Star Cast: Eddie Redmayne, Alicia Vikander, Matthias Schoenaerts, Ben Whishaw and Amber Heard.
Director: Tom Hooper
Producer: Tim Bevan, Eric Fellner, Anne Harrison, Tom Hooper and Gail Mutrux.
Screenplay: Lucinda Coxon
Claps for: Performances
Slaps for: Not being an impactful movie, lacks the necessary emotions
What’s New: Presentation of how a man starts feeling uncomfortable inside his own body.
Popcorn Refill: Interval
Story: A brush with his feminine side in a bid to help his wife turns the world upside down for artist Einar Wegener. He realizes his true calling- to be a woman. And while he struggles between being a himself and Lili; Einar decided to become Lili physically too- by undergoing one of the first sex-change operations.
Performances: The movie belongs to Eddie Redmayne. The actor plays more of Lili Elbe and less of the painter Einar Wegener- and that’s the reason it gets hard to get eyes off him right from the start of the movie. He doesn’t let the mental transformation look like a sudden or abrupt one, but presents it as a swift and slow one.
The scenes in the start where he starts realizing the feminine side of himself are indeed a treat to watch and depict the way the thought of being a woman has started taking control over his actions.
Alicia Vikander has done a wonderful job as the strong girl who gets sidelined by her own husband and keeps searching for someone who can give her the same love and affection the way Einar once did- be it from Lili for a few minutes or her friend Hans (confidently played by Matthias Schoenaerts). There are scenes where she remains mute but lets her eyes and body language do the talking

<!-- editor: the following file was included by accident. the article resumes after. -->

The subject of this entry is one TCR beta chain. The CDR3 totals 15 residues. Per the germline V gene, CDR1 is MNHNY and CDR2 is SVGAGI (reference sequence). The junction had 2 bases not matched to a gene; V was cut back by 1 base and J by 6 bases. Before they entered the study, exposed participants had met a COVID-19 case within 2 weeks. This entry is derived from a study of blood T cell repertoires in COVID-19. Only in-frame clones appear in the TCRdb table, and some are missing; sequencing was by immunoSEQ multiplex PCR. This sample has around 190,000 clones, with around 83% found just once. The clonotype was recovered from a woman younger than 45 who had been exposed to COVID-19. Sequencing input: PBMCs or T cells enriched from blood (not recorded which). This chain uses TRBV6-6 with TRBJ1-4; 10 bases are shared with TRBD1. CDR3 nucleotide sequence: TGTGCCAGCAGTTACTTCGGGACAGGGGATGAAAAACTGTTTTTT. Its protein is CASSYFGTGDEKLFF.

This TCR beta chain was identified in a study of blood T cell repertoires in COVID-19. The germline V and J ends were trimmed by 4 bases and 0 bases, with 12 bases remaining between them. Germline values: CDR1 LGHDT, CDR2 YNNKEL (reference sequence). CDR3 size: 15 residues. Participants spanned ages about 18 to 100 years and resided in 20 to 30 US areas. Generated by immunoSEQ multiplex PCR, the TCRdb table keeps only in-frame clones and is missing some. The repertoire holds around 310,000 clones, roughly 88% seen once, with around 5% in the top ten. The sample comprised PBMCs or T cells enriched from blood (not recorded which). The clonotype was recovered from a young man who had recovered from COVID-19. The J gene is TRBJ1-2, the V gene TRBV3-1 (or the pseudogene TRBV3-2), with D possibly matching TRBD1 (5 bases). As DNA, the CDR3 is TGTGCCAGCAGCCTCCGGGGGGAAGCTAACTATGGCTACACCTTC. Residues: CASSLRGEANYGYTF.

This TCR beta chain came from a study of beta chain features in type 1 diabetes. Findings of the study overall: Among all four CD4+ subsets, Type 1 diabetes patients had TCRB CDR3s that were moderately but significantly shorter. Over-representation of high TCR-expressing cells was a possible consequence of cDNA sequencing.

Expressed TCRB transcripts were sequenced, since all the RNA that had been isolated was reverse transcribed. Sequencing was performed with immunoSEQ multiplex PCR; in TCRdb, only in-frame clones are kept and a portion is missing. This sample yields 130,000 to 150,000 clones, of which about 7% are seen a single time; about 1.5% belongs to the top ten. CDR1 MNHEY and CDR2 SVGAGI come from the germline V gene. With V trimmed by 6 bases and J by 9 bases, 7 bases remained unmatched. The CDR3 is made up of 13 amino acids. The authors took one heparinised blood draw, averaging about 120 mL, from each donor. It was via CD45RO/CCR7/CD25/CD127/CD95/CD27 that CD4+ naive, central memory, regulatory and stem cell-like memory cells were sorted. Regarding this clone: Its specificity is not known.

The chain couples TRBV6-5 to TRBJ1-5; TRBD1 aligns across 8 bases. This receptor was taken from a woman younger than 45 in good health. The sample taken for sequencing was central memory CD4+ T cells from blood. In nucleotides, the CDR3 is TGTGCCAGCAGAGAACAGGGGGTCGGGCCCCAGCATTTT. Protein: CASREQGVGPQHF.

The chemistry between Eddie and Alicia is worth the watch as it goes through several ups and downs and change in the way they behave with each other.
Direction: While the story of the movie is a beautiful one- journey of Einar from the moment he starts realizing his true self, to his death as the person he wanted to be- Lili; director Tom Hooper fails to make it into a touching one that can bring you down to tears or provoke your thoughts. The movie fails in terms of emotional content as well as connect.
The dilemma of the protagonist to become ‘The Danish Girl’ (which is what the entire movie is about) and how it spoils his previous relationships; is indeed a wonderful one. Certain scenes are self-explanatory to depict what is going on in Einar/Lili’s mind. For example, the scene where he stands before a mirror and hides his genitals between his legs to look like a woman is a powerful one.
However, the movie isn't something one can take back home.